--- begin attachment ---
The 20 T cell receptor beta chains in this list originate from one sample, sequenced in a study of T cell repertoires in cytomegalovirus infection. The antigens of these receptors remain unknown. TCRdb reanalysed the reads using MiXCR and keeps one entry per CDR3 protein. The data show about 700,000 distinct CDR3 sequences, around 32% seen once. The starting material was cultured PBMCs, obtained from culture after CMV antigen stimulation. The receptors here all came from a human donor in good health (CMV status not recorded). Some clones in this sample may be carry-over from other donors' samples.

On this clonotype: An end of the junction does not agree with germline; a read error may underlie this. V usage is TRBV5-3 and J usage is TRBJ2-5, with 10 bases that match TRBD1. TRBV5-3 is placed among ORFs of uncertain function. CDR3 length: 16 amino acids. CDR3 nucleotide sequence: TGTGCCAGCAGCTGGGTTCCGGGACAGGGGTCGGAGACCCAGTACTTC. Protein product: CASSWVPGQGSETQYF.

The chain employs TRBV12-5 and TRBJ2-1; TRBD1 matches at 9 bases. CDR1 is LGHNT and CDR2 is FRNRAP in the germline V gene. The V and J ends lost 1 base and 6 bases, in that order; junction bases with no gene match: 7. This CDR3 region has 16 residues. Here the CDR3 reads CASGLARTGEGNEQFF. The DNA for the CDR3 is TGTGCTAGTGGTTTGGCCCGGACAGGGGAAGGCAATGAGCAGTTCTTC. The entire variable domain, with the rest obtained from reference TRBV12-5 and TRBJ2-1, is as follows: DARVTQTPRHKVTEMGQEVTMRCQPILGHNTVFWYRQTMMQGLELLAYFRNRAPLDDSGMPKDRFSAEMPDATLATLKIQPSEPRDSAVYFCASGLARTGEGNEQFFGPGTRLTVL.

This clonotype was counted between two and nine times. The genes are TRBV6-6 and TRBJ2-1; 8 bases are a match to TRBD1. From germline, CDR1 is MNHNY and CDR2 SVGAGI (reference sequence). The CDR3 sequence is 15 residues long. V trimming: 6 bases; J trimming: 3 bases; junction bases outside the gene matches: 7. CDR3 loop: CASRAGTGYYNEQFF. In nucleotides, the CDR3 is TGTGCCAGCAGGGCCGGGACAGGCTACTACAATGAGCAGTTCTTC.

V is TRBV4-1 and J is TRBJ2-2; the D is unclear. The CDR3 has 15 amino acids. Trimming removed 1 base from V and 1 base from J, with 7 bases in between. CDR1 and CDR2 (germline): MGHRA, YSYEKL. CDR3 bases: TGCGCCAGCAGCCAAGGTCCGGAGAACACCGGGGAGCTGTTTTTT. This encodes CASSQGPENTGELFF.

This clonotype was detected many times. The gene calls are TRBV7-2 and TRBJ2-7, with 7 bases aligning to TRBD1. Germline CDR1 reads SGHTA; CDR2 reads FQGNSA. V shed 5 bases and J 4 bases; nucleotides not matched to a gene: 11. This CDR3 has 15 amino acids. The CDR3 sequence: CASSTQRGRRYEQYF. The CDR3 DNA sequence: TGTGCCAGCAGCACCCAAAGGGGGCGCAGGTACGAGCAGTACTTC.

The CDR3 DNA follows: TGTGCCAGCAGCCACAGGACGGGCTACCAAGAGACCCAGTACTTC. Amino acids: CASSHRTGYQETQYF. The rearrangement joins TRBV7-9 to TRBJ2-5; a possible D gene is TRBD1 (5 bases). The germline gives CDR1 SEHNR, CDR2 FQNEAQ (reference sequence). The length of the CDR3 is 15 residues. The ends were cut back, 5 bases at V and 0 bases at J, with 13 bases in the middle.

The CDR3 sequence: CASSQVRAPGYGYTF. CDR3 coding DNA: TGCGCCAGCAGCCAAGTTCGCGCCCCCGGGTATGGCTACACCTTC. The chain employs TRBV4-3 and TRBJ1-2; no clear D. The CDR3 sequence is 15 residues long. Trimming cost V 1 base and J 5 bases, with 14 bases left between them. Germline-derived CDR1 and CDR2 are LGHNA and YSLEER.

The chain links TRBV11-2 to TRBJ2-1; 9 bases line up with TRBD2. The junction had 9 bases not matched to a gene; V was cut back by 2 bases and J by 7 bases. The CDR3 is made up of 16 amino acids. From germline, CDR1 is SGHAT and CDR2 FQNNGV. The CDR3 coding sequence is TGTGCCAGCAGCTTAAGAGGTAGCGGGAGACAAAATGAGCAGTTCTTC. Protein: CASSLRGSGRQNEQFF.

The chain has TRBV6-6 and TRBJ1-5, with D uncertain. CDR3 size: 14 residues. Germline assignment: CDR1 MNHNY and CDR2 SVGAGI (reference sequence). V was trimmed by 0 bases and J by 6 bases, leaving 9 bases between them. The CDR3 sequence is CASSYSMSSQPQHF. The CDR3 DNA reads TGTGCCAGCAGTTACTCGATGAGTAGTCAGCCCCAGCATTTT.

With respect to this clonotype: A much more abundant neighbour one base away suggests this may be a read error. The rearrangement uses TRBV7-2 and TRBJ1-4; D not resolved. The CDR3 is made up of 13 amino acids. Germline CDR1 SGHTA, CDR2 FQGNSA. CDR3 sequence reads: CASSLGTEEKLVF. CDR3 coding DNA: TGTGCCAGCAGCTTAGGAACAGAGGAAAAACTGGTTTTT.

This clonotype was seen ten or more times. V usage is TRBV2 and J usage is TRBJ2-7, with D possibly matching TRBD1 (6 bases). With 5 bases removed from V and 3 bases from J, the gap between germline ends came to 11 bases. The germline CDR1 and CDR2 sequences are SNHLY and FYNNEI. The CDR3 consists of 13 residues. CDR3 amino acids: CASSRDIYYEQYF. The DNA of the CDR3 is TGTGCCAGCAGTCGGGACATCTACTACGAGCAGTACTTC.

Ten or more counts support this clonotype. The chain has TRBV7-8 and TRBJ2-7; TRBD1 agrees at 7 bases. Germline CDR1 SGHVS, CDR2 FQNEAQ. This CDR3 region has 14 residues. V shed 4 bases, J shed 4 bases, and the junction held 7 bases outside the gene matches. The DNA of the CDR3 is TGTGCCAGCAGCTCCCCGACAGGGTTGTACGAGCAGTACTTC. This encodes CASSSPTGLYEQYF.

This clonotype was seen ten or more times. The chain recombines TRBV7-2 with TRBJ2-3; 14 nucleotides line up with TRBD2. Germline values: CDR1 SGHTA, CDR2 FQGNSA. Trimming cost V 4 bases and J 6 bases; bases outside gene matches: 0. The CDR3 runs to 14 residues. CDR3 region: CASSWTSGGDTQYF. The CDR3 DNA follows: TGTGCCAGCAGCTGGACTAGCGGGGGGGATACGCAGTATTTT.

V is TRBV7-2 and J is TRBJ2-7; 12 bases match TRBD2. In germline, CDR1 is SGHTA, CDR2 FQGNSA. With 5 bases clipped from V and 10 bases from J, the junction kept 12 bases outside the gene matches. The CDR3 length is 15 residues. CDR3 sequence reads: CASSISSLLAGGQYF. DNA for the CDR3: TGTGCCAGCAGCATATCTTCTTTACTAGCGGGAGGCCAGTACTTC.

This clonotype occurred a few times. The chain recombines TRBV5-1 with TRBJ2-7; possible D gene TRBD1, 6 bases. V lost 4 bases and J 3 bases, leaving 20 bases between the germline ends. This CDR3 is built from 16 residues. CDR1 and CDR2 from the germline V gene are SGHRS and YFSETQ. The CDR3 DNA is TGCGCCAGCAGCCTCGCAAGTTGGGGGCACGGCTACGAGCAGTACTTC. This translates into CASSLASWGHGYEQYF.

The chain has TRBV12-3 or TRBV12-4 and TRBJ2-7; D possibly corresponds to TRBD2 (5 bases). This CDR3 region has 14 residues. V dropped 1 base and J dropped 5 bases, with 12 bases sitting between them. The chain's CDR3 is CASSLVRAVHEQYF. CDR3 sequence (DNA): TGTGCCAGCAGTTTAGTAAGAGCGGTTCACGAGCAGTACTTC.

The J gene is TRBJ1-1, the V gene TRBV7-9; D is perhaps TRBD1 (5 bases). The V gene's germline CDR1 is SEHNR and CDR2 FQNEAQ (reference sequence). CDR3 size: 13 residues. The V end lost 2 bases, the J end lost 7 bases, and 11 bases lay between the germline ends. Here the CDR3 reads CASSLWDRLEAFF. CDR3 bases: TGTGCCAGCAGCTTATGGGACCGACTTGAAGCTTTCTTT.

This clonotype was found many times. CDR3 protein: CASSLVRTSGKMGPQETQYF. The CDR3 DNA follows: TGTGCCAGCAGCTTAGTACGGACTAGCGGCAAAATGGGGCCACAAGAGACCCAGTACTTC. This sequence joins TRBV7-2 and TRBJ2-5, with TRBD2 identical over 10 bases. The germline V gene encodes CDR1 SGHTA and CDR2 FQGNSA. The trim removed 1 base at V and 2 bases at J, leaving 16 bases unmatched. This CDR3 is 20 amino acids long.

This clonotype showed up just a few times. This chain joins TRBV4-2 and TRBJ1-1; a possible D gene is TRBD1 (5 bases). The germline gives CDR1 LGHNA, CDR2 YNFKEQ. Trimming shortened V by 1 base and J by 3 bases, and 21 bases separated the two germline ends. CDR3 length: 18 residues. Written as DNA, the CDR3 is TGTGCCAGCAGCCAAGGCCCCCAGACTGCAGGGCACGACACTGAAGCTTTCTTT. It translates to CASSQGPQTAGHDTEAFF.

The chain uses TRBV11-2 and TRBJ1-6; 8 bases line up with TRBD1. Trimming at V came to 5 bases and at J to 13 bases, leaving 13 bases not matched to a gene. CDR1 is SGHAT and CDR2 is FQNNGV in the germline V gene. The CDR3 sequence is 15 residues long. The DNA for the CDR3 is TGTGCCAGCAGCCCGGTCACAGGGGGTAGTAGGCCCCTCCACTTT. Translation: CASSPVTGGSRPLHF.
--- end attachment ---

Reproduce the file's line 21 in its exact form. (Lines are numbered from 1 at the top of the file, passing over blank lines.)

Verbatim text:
The chain uses TRBV11-2 and TRBJ1-6; 8 bases line up with TRBD1. Trimming at V came to 5 bases and at J to 13 bases, leaving 13 bases not matched to a gene. CDR1 is SGHAT and CDR2 is FQNNGV in the germline V gene. The CDR3 sequence is 15 residues long. The DNA for the CDR3 is TGTGCCAGCAGCCCGGTCACAGGGGGTAGTAGGCCCCTCCACTTT. Translation: CASSPVTGGSRPLHF.